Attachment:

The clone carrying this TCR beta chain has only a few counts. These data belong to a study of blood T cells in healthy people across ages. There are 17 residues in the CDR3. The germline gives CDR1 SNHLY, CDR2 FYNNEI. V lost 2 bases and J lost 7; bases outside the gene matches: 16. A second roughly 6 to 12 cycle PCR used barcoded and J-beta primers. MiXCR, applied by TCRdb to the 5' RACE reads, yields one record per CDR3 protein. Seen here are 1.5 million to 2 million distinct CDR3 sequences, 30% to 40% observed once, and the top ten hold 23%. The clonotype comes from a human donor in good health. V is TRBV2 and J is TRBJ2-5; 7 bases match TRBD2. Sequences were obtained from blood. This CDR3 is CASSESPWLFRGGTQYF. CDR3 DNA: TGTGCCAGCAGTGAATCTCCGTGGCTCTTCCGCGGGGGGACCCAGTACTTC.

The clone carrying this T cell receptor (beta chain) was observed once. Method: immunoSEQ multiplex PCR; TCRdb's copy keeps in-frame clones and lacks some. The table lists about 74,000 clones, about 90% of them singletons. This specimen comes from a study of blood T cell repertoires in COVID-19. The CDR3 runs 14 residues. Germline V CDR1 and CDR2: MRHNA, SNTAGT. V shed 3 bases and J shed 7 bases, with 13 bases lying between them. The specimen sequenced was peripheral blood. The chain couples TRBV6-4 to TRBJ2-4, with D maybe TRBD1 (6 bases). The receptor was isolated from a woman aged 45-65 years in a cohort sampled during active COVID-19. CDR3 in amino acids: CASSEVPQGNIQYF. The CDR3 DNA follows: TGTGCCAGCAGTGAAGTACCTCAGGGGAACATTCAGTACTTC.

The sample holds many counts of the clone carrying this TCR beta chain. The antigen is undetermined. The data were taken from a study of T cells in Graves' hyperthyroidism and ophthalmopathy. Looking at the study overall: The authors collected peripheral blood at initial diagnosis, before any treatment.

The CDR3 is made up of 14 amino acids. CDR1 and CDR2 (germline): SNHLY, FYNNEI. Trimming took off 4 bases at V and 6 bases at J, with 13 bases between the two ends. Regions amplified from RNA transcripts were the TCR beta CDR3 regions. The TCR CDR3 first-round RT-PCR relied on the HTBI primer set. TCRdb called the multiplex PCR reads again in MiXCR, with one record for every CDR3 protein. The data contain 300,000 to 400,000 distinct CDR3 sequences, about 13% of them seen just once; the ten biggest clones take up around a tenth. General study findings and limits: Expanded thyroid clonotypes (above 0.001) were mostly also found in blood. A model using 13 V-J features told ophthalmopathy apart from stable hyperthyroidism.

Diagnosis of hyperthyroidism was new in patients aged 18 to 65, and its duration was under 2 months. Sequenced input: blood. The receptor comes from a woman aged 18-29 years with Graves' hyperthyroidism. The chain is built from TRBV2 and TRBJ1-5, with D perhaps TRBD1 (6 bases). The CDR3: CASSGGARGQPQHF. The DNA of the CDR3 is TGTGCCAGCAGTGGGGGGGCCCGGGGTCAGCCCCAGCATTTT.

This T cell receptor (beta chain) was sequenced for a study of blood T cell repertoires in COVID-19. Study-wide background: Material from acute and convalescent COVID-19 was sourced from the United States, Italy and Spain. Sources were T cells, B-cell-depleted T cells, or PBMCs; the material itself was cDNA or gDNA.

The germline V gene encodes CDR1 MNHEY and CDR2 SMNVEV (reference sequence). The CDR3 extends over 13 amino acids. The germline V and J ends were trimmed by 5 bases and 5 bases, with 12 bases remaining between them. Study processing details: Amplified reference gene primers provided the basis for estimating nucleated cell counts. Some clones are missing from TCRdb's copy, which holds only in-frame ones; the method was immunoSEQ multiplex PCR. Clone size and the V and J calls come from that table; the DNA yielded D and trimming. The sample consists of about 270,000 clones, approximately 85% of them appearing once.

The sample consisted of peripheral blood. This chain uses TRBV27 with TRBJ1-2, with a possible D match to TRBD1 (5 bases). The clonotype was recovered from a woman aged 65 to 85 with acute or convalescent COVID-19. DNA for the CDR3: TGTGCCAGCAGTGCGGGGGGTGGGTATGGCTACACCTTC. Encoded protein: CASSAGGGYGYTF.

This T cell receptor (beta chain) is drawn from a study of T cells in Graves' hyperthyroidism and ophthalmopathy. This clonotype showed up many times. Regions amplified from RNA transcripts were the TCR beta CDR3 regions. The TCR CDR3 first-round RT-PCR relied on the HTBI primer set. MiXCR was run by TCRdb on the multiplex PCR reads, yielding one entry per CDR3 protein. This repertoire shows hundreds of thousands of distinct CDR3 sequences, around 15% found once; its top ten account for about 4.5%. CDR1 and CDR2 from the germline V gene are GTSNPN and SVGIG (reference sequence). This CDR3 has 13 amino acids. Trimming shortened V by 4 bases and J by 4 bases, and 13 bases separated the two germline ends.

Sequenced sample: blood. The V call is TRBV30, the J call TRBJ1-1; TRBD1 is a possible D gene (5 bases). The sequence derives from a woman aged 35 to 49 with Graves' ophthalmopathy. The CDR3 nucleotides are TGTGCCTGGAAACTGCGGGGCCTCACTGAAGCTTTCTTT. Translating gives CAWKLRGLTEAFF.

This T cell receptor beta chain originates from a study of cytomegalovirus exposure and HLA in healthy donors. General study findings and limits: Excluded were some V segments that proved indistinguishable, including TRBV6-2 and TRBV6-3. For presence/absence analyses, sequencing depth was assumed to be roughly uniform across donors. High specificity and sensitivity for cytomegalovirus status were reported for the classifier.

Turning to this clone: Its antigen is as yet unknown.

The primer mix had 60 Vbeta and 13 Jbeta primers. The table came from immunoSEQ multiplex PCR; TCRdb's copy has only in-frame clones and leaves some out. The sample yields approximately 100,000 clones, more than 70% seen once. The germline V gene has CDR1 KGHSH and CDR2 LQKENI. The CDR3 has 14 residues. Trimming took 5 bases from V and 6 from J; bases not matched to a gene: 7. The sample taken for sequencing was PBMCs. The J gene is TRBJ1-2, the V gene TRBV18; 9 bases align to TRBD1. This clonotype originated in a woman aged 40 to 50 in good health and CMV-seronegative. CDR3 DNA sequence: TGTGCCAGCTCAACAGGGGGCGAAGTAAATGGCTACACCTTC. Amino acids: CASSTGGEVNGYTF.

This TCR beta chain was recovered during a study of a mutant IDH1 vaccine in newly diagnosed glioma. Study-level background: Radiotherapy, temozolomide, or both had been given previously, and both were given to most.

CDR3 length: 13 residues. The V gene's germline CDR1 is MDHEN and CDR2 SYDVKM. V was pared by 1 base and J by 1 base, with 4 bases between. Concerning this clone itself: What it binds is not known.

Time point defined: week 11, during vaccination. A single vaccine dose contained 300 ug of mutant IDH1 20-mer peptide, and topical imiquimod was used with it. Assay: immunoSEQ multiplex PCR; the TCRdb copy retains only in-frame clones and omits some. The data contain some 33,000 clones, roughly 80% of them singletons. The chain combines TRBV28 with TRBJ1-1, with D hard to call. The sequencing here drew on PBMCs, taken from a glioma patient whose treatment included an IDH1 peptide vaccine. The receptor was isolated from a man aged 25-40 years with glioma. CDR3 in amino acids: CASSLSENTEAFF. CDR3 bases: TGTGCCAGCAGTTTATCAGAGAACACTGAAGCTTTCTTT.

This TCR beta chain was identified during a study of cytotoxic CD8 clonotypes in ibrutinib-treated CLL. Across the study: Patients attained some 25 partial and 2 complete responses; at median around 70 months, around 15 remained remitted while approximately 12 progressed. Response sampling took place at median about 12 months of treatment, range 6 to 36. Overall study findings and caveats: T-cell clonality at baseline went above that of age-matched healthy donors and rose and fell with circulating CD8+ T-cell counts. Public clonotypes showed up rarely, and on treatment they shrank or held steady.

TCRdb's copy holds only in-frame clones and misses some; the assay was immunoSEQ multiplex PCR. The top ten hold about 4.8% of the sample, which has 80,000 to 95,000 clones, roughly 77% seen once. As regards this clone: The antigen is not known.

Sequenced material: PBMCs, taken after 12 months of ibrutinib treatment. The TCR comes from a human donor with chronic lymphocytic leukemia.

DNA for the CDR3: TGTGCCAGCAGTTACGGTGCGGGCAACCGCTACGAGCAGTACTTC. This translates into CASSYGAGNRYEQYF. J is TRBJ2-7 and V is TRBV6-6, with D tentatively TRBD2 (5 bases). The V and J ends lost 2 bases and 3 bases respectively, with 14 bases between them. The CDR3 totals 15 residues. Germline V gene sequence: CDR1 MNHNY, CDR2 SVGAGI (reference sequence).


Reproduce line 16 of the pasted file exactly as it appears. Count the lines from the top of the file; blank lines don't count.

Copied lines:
Time point defined: week 11, during vaccination. A single vaccine dose contained 300 ug of mutant IDH1 20-mer peptide, and topical imiquimod was used with it. Assay: immunoSEQ multiplex PCR; the TCRdb copy retains only in-frame clones and omits some. The data contain some 33,000 clones, roughly 80% of them singletons. The chain combines TRBV28 with TRBJ1-1, with D hard to call. The sequencing here drew on PBMCs, taken from a glioma patient whose treatment included an IDH1 peptide vaccine. The receptor was isolated from a man aged 25-40 years with glioma. CDR3 in amino acids: CASSLSENTEAFF. CDR3 bases: TGTGCCAGCAGTTTATCAGAGAACACTGAAGCTTTCTTT.